Certification systems for verifying the sources of biobased raw materials and their content in finished products are already operating in the agriculture and food sectors in Europe.
Now they are beginning to be introduced into the chemicals supply chain for coatings and other sectors in the region.
However, at the moment the highest level of verification they are aiming to provide is what is called ‘book and claim’ schemes, under which materials are certified as being biobased but are not traceable to the agricultural source at the beginning of the supply chain.
There is no system at present for segregating specifically sourced biobased materials from other materials in the supply chain.
Basic certification schemes are now being started by leading coatings and raw materials companies in order to respond to an increasing interest among groups like retailers, construction companies and certain environmentally-conscious consumers in products derived from renewables.
The schemes are enabling companies to show that they are at the forefront of moves to set high sustainability standards, particularly in the area of carbon dioxide emissions, and to encourage players along the supply chain to comply with these standards.
The most ambitious project in the coatings supply chain so far is being set up by AkzoNobel and Solvay, a Belgium-based multinational chemicals producer.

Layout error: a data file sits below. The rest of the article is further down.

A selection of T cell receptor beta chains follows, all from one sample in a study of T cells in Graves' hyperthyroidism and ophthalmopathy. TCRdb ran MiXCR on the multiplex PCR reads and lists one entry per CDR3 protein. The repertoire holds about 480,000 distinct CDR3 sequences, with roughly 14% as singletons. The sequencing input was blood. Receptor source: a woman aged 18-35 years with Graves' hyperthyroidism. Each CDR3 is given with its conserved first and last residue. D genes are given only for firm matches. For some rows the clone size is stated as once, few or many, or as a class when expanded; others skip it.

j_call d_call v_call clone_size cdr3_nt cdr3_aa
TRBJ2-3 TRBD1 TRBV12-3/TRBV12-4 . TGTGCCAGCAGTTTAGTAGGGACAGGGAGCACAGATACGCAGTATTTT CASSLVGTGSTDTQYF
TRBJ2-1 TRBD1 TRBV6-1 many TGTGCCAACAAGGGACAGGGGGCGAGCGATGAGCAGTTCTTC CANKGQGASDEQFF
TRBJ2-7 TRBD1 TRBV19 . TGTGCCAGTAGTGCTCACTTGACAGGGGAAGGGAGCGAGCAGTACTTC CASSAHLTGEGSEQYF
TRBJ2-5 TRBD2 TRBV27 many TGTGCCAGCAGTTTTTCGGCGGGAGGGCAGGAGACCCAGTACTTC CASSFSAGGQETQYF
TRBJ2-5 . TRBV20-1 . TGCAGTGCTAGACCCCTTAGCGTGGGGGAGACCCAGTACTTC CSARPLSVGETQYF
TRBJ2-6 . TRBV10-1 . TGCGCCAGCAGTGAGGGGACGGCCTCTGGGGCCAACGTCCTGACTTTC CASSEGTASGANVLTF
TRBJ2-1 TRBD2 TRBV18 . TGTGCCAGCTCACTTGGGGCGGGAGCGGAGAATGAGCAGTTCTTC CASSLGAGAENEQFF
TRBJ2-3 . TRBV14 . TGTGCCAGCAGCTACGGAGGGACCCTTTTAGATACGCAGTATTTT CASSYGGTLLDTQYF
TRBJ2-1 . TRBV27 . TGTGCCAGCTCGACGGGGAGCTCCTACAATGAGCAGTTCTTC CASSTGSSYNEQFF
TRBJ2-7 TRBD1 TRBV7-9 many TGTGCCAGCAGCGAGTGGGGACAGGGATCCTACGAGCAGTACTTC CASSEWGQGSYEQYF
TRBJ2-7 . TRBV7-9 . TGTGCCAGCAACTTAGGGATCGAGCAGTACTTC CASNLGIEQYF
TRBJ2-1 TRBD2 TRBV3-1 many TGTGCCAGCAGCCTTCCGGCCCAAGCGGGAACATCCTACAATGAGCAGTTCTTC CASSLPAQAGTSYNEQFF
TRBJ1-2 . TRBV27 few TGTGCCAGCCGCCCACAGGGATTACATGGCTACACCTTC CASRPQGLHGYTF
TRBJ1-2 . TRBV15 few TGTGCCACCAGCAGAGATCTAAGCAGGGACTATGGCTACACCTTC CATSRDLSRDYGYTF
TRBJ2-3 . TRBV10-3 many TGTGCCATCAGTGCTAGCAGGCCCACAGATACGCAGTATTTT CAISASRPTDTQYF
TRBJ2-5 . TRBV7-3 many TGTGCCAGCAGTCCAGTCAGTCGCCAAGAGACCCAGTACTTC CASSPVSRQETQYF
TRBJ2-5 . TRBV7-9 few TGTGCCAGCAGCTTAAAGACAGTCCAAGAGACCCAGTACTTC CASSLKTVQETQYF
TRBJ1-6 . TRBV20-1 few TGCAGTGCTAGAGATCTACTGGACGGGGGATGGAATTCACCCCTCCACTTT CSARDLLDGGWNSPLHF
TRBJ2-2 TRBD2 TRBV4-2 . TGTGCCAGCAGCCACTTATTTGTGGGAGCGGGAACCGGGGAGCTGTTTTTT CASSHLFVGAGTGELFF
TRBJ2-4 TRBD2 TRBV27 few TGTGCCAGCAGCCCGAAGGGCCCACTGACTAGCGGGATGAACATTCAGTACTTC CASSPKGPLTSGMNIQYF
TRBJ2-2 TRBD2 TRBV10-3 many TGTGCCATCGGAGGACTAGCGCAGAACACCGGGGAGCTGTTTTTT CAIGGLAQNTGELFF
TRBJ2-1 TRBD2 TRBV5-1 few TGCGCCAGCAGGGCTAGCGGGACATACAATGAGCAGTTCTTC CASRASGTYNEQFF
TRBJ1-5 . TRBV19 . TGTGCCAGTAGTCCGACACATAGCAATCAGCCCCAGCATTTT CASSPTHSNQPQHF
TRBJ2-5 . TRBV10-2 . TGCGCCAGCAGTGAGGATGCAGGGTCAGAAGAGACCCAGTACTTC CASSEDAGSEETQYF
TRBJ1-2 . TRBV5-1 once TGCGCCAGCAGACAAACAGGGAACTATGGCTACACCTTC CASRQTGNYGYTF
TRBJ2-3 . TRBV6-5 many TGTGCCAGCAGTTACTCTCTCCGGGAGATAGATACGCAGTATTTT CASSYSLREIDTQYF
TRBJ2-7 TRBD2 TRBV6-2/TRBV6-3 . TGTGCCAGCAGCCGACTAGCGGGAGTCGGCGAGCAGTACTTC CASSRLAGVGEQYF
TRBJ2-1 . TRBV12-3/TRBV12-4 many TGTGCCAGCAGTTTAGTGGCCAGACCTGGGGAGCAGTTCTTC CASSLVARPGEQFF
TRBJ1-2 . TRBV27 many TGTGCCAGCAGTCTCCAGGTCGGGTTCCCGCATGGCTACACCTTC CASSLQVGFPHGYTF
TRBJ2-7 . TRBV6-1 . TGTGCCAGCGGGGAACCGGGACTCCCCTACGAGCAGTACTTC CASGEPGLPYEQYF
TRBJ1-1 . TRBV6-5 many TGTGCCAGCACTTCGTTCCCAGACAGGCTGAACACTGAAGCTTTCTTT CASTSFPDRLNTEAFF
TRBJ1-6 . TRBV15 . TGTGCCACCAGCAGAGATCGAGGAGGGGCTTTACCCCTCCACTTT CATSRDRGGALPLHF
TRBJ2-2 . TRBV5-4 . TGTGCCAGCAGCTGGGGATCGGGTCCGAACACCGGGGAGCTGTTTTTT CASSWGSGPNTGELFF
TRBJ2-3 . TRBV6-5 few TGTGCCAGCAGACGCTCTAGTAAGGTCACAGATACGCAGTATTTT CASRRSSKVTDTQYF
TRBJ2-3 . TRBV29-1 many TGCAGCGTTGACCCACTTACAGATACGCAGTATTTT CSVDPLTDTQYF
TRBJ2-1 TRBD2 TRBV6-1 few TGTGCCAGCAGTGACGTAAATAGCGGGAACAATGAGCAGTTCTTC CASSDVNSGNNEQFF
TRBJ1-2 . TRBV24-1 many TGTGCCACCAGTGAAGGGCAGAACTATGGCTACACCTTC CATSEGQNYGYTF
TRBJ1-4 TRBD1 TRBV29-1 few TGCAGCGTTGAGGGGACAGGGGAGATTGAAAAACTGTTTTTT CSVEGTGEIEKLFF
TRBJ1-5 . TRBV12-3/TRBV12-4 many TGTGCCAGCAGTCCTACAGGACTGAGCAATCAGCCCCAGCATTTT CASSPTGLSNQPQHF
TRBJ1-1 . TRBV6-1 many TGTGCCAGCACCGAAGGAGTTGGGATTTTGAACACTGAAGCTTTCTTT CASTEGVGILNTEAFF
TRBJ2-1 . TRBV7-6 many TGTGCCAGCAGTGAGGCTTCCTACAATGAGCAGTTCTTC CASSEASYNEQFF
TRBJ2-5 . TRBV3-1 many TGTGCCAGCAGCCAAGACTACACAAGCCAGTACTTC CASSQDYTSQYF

The two companies signed a three-year agreement in June under which AkzoNobel will buy, indirectly, increasing amounts of epichlorohydrin, an epoxy resins intermediate normally made from petrochemicals. It is produced by Solvay under the brand name Epicerol from glycerine derived from the production of biodiesel.
Under another deal earlier this year, AkzoNobel pledged to buy renewable coatings solvents from Solvay. But the latest agreement is unusual because AkzoNobel will be buying Epicerol via its purchases of epoxy resins from Solvay’s epichlorohydrin customers, mainly for use in its marine coatings.
The book-and-claim system underpinning the scheme will involve the third-party auditing of the transactions between Solvay and its customers and then between the resin producers and AkzoNobel in order to monitor the amounts of Epicerol passing down the supply chain between the two companies.
“To the best of our knowledge, such a multi-stage, book-and-claim, value chain approach is a first in the chemicals and coatings industry,” said Peter Nieuwenhuizen, AkzoNobel’s director of future-proof supply chains. “Where it makes sense, we will make further deals like this for our businesses.”
“We expect to source 20 percent of our total epichlorohydrin demand as a biobased material by 2016, (which is) an expectation based on market and demand conditions continuing as currently anticipated,” he continued. “The agreement doesn’t impact on pricing, which remains between Solvay and its customers and AkzoNobel and its suppliers.”
For AkzoNobel the agreement fits in well with its strategy for biobased chemicals in which it is focusing on developing supply channels and applications for them rather than on the in-house development of them.
“We aim to work across the supply chain to integrate biobased raw materials,” explained Nieuwenhuizen, whose company sees itself as being a pioneer in the encouraging of the use of biobased products among suppliers and customers.
Currently approximately nine percent of its expenditure on raw materials in both its coatings and speciality chemicals sectors is on biobased chemicals. But it wants to considerably increase that figure by taking advantage of the move from first-generation bio feedstocks based mainly on food crops to the second generation derived mostly from cellulosic waste.